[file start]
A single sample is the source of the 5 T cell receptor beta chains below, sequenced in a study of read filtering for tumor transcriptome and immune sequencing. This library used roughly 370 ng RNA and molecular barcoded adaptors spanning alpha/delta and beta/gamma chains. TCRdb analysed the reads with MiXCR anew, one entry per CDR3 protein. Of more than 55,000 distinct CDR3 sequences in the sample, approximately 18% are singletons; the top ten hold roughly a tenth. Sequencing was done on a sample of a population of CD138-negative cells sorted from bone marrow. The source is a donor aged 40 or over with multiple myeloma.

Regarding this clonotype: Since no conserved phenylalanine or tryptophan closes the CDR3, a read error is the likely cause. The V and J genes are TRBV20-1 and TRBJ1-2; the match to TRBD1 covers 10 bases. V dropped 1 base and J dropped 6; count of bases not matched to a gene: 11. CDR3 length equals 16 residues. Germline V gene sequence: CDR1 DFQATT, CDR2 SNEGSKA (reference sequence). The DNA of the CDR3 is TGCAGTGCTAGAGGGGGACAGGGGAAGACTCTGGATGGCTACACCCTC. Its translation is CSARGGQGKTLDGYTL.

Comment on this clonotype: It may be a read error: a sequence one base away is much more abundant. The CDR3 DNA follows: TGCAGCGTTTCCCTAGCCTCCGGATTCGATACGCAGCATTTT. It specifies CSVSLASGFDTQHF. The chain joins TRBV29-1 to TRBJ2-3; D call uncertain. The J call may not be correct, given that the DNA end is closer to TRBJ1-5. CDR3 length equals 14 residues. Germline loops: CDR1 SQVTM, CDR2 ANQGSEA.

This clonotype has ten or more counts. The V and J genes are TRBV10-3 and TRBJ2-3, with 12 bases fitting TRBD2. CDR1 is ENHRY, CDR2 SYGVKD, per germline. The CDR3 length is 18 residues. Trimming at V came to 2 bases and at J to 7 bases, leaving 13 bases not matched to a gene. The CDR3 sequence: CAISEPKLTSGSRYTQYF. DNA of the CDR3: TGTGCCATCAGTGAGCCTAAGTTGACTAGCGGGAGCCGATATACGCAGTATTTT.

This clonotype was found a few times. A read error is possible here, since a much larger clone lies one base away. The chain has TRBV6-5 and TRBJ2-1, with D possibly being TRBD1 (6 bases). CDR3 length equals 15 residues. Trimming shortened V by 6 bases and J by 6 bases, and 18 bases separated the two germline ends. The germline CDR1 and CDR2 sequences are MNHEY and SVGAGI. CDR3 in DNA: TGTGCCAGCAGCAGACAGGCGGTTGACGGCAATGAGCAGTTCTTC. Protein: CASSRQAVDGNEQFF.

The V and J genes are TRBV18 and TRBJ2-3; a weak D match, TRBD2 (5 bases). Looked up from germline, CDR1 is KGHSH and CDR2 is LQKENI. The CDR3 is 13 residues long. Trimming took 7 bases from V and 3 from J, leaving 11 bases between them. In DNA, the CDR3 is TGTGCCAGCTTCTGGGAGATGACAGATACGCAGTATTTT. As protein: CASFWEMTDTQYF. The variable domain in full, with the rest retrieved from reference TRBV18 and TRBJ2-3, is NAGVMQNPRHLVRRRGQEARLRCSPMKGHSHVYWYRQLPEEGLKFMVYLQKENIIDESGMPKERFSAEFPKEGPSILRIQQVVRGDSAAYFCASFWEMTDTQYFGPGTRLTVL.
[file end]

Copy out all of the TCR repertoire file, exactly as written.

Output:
A single sample is the source of the 5 T cell receptor beta chains below, sequenced in a study of read filtering for tumor transcriptome and immune sequencing. This library used roughly 370 ng RNA and molecular barcoded adaptors spanning alpha/delta and beta/gamma chains. TCRdb analysed the reads with MiXCR anew, one entry per CDR3 protein. Of more than 55,000 distinct CDR3 sequences in the sample, approximately 18% are singletons; the top ten hold roughly a tenth. Sequencing was done on a sample of a population of CD138-negative cells sorted from bone marrow. The source is a donor aged 40 or over with multiple myeloma.

Regarding this clonotype: Since no conserved phenylalanine or tryptophan closes the CDR3, a read error is the likely cause. The V and J genes are TRBV20-1 and TRBJ1-2; the match to TRBD1 covers 10 bases. V dropped 1 base and J dropped 6; count of bases not matched to a gene: 11. CDR3 length equals 16 residues. Germline V gene sequence: CDR1 DFQATT, CDR2 SNEGSKA (reference sequence). The DNA of the CDR3 is TGCAGTGCTAGAGGGGGACAGGGGAAGACTCTGGATGGCTACACCCTC. Its translation is CSARGGQGKTLDGYTL.

Comment on this clonotype: It may be a read error: a sequence one base away is much more abundant. The CDR3 DNA follows: TGCAGCGTTTCCCTAGCCTCCGGATTCGATACGCAGCATTTT. It specifies CSVSLASGFDTQHF. The chain joins TRBV29-1 to TRBJ2-3; D call uncertain. The J call may not be correct, given that the DNA end is closer to TRBJ1-5. CDR3 length equals 14 residues. Germline loops: CDR1 SQVTM, CDR2 ANQGSEA.

This clonotype has ten or more counts. The V and J genes are TRBV10-3 and TRBJ2-3, with 12 bases fitting TRBD2. CDR1 is ENHRY, CDR2 SYGVKD, per germline. The CDR3 length is 18 residues. Trimming at V came to 2 bases and at J to 7 bases, leaving 13 bases not matched to a gene. The CDR3 sequence: CAISEPKLTSGSRYTQYF. DNA of the CDR3: TGTGCCATCAGTGAGCCTAAGTTGACTAGCGGGAGCCGATATACGCAGTATTTT.

This clonotype was found a few times. A read error is possible here, since a much larger clone lies one base away. The chain has TRBV6-5 and TRBJ2-1, with D possibly being TRBD1 (6 bases). CDR3 length equals 15 residues. Trimming shortened V by 6 bases and J by 6 bases, and 18 bases separated the two germline ends. The germline CDR1 and CDR2 sequences are MNHEY and SVGAGI. CDR3 in DNA: TGTGCCAGCAGCAGACAGGCGGTTGACGGCAATGAGCAGTTCTTC. Protein: CASSRQAVDGNEQFF.

The V and J genes are TRBV18 and TRBJ2-3; a weak D match, TRBD2 (5 bases). Looked up from germline, CDR1 is KGHSH and CDR2 is LQKENI. The CDR3 is 13 residues long. Trimming took 7 bases from V and 3 from J, leaving 11 bases between them. In DNA, the CDR3 is TGTGCCAGCTTCTGGGAGATGACAGATACGCAGTATTTT. As protein: CASFWEMTDTQYF. The variable domain in full, with the rest retrieved from reference TRBV18 and TRBJ2-3, is NAGVMQNPRHLVRRRGQEARLRCSPMKGHSHVYWYRQLPEEGLKFMVYLQKENIIDESGMPKERFSAEFPKEGPSILRIQQVVRGDSAAYFCASFWEMTDTQYFGPGTRLTVL.